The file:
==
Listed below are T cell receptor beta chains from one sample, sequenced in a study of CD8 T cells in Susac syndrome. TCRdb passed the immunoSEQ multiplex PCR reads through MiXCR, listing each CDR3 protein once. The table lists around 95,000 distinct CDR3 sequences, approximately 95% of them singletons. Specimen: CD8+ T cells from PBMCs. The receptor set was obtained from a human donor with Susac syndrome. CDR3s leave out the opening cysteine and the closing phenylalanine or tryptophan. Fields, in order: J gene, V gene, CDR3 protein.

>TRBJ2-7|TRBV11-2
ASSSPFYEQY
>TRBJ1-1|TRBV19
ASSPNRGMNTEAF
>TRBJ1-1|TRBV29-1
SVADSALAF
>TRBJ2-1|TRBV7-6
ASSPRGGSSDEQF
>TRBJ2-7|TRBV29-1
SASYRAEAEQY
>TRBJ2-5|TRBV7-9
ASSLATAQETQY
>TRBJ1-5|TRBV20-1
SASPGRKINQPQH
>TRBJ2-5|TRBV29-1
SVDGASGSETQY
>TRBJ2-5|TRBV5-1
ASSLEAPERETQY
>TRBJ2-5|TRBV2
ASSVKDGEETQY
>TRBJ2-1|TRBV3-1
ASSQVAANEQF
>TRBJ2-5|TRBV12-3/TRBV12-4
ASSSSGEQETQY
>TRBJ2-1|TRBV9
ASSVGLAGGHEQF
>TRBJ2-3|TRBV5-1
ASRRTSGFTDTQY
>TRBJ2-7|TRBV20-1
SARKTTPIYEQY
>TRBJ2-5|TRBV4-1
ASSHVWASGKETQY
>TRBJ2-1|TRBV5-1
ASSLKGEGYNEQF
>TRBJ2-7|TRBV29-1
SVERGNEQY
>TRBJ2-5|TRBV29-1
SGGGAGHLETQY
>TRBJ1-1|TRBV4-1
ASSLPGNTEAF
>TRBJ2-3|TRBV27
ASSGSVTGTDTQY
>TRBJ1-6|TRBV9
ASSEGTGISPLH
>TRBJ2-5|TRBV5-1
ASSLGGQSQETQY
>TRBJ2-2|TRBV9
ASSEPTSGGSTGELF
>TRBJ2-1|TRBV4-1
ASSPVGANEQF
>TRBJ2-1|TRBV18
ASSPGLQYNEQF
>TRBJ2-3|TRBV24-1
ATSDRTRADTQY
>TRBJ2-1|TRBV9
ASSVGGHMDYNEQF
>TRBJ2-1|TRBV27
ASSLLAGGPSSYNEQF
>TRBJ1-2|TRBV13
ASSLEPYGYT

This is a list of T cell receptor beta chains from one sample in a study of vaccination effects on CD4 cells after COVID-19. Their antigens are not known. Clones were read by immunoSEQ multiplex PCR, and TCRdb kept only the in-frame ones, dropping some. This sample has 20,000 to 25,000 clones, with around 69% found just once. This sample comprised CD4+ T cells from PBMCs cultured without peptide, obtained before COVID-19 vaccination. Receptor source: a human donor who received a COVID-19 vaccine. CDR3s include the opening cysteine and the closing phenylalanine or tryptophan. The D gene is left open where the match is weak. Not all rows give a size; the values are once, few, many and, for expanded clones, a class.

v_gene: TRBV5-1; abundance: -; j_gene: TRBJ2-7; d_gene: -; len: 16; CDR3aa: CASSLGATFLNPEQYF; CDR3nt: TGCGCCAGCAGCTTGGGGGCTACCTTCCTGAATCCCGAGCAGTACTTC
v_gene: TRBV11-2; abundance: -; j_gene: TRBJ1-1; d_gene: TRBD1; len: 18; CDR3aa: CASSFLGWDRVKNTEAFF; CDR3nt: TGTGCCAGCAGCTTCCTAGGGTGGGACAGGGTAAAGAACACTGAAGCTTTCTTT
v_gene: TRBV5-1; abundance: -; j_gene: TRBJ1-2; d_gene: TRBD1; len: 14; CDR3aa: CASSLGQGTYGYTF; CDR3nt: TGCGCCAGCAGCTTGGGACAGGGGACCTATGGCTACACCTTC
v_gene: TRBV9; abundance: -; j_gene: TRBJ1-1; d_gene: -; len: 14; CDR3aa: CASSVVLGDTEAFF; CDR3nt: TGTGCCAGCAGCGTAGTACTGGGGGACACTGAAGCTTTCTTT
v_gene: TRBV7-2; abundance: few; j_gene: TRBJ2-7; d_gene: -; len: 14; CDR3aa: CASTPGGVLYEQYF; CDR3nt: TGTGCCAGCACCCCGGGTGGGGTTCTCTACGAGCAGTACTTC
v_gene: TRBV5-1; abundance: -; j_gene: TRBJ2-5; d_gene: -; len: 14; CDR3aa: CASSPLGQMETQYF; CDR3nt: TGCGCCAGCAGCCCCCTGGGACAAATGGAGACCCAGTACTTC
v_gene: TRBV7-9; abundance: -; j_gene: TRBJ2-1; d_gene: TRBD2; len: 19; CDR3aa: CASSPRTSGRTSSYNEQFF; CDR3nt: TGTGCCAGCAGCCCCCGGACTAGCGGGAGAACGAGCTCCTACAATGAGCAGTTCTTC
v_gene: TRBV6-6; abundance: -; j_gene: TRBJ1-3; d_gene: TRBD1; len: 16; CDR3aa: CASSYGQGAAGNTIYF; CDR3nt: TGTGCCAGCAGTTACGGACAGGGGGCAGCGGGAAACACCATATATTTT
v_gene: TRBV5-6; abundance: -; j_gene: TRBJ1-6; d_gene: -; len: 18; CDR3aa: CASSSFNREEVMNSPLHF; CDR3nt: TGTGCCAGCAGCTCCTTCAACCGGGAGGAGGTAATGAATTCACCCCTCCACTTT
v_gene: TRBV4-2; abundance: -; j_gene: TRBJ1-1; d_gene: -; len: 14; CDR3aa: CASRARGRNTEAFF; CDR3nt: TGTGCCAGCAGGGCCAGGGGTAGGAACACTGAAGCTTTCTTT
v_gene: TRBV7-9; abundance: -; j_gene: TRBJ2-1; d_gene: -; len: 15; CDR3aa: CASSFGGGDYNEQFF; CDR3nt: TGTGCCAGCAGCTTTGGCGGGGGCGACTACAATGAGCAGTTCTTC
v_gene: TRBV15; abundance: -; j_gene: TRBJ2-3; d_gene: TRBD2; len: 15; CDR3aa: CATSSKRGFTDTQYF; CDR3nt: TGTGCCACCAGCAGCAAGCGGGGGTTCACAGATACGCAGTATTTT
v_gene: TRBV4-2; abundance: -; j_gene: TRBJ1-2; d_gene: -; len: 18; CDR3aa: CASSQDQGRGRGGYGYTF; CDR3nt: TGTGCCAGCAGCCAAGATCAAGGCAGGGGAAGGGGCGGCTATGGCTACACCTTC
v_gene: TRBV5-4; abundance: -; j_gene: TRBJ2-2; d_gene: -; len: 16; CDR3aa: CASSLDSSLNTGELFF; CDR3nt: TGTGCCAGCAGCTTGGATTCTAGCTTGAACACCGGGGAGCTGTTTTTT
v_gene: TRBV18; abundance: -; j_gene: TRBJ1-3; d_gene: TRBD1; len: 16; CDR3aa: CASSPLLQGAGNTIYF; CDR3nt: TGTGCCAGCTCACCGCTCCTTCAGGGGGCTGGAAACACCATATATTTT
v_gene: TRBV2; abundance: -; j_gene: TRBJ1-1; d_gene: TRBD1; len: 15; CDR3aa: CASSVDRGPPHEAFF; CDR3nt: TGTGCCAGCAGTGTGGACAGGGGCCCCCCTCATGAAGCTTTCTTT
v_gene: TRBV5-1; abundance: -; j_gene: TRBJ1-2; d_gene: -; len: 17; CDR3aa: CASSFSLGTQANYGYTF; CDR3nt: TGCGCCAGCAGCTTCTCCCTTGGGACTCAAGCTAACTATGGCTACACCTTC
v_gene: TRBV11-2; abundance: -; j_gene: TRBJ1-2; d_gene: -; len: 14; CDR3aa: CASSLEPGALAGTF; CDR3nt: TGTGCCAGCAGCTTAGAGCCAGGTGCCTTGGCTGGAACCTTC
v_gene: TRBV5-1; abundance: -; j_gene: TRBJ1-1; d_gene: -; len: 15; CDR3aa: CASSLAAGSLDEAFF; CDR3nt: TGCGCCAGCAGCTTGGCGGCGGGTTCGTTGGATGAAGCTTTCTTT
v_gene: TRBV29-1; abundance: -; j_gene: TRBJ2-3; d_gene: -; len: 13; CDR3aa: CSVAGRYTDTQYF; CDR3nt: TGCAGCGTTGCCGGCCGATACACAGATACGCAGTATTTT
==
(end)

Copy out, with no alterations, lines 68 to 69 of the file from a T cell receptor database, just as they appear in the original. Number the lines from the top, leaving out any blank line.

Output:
v_gene: TRBV5-1; abundance: -; j_gene: TRBJ2-5; d_gene: -; len: 14; CDR3aa: CASSPLGQMETQYF; CDR3nt: TGCGCCAGCAGCCCCCTGGGACAAATGGAGACCCAGTACTTC
v_gene: TRBV7-9; abundance: -; j_gene: TRBJ2-1; d_gene: TRBD2; len: 19; CDR3aa: CASSPRTSGRTSSYNEQFF; CDR3nt: TGTGCCAGCAGCCCCCGGACTAGCGGGAGAACGAGCTCCTACAATGAGCAGTTCTTC